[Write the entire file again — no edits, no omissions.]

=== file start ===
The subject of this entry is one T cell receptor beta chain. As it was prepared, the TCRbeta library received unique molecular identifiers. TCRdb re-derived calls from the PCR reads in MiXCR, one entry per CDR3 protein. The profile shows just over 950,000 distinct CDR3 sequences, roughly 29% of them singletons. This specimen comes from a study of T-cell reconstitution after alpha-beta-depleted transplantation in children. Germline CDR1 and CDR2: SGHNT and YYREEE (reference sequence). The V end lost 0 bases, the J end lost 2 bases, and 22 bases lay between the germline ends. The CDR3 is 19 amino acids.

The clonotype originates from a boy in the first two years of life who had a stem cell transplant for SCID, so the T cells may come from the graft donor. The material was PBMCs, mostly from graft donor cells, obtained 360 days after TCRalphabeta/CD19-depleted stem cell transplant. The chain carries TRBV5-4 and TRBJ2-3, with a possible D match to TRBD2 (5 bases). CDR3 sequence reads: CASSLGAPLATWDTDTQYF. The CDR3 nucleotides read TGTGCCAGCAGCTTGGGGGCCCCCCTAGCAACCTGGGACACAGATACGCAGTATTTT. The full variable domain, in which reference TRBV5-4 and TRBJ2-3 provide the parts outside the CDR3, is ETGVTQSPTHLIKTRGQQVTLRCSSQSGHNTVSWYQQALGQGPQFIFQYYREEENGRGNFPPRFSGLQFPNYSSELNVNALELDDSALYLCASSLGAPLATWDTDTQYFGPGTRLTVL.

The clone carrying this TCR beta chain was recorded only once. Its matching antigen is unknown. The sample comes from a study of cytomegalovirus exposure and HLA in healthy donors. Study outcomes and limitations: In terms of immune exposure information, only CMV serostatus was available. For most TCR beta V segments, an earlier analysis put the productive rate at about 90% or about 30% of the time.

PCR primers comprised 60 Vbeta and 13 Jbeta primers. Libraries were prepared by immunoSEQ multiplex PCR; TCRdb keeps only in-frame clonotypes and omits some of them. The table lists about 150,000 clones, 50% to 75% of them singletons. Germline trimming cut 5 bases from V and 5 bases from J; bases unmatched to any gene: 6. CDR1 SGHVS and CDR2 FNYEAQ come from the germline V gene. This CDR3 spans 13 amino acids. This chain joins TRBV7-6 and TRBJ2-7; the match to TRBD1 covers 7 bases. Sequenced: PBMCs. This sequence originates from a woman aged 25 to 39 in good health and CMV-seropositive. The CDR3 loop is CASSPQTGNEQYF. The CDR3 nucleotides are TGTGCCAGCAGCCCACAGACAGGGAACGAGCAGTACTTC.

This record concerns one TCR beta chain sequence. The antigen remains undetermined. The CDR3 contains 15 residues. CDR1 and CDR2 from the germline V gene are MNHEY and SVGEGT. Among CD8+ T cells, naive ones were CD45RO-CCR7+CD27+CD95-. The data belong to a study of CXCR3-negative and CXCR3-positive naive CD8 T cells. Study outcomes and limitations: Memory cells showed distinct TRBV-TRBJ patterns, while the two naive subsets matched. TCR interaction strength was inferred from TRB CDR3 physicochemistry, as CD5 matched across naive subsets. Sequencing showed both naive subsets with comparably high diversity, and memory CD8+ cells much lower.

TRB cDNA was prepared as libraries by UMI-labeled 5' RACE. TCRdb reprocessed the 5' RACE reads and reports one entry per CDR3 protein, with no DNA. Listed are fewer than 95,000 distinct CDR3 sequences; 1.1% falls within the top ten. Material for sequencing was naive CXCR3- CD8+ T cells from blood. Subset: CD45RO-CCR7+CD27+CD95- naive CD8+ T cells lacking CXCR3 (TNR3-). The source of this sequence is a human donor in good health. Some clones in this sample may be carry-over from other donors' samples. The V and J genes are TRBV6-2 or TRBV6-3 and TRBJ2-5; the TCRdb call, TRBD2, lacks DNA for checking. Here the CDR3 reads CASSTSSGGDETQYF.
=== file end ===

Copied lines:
The subject of this entry is one T cell receptor beta chain. As it was prepared, the TCRbeta library received unique molecular identifiers. TCRdb re-derived calls from the PCR reads in MiXCR, one entry per CDR3 protein. The profile shows just over 950,000 distinct CDR3 sequences, roughly 29% of them singletons. This specimen comes from a study of T-cell reconstitution after alpha-beta-depleted transplantation in children. Germline CDR1 and CDR2: SGHNT and YYREEE (reference sequence). The V end lost 0 bases, the J end lost 2 bases, and 22 bases lay between the germline ends. The CDR3 is 19 amino acids.

The clonotype originates from a boy in the first two years of life who had a stem cell transplant for SCID, so the T cells may come from the graft donor. The material was PBMCs, mostly from graft donor cells, obtained 360 days after TCRalphabeta/CD19-depleted stem cell transplant. The chain carries TRBV5-4 and TRBJ2-3, with a possible D match to TRBD2 (5 bases). CDR3 sequence reads: CASSLGAPLATWDTDTQYF. The CDR3 nucleotides read TGTGCCAGCAGCTTGGGGGCCCCCCTAGCAACCTGGGACACAGATACGCAGTATTTT. The full variable domain, in which reference TRBV5-4 and TRBJ2-3 provide the parts outside the CDR3, is ETGVTQSPTHLIKTRGQQVTLRCSSQSGHNTVSWYQQALGQGPQFIFQYYREEENGRGNFPPRFSGLQFPNYSSELNVNALELDDSALYLCASSLGAPLATWDTDTQYFGPGTRLTVL.

The clone carrying this TCR beta chain was recorded only once. Its matching antigen is unknown. The sample comes from a study of cytomegalovirus exposure and HLA in healthy donors. Study outcomes and limitations: In terms of immune exposure information, only CMV serostatus was available. For most TCR beta V segments, an earlier analysis put the productive rate at about 90% or about 30% of the time.

PCR primers comprised 60 Vbeta and 13 Jbeta primers. Libraries were prepared by immunoSEQ multiplex PCR; TCRdb keeps only in-frame clonotypes and omits some of them. The table lists about 150,000 clones, 50% to 75% of them singletons. Germline trimming cut 5 bases from V and 5 bases from J; bases unmatched to any gene: 6. CDR1 SGHVS and CDR2 FNYEAQ come from the germline V gene. This CDR3 spans 13 amino acids. This chain joins TRBV7-6 and TRBJ2-7; the match to TRBD1 covers 7 bases. Sequenced: PBMCs. This sequence originates from a woman aged 25 to 39 in good health and CMV-seropositive. The CDR3 loop is CASSPQTGNEQYF. The CDR3 nucleotides are TGTGCCAGCAGCCCACAGACAGGGAACGAGCAGTACTTC.

This record concerns one TCR beta chain sequence. The antigen remains undetermined. The CDR3 contains 15 residues. CDR1 and CDR2 from the germline V gene are MNHEY and SVGEGT. Among CD8+ T cells, naive ones were CD45RO-CCR7+CD27+CD95-. The data belong to a study of CXCR3-negative and CXCR3-positive naive CD8 T cells. Study outcomes and limitations: Memory cells showed distinct TRBV-TRBJ patterns, while the two naive subsets matched. TCR interaction strength was inferred from TRB CDR3 physicochemistry, as CD5 matched across naive subsets. Sequencing showed both naive subsets with comparably high diversity, and memory CD8+ cells much lower.

TRB cDNA was prepared as libraries by UMI-labeled 5' RACE. TCRdb reprocessed the 5' RACE reads and reports one entry per CDR3 protein, with no DNA. Listed are fewer than 95,000 distinct CDR3 sequences; 1.1% falls within the top ten. Material for sequencing was naive CXCR3- CD8+ T cells from blood. Subset: CD45RO-CCR7+CD27+CD95- naive CD8+ T cells lacking CXCR3 (TNR3-). The source of this sequence is a human donor in good health. Some clones in this sample may be carry-over from other donors' samples. The V and J genes are TRBV6-2 or TRBV6-3 and TRBJ2-5; the TCRdb call, TRBD2, lacks DNA for checking. Here the CDR3 reads CASSTSSGGDETQYF.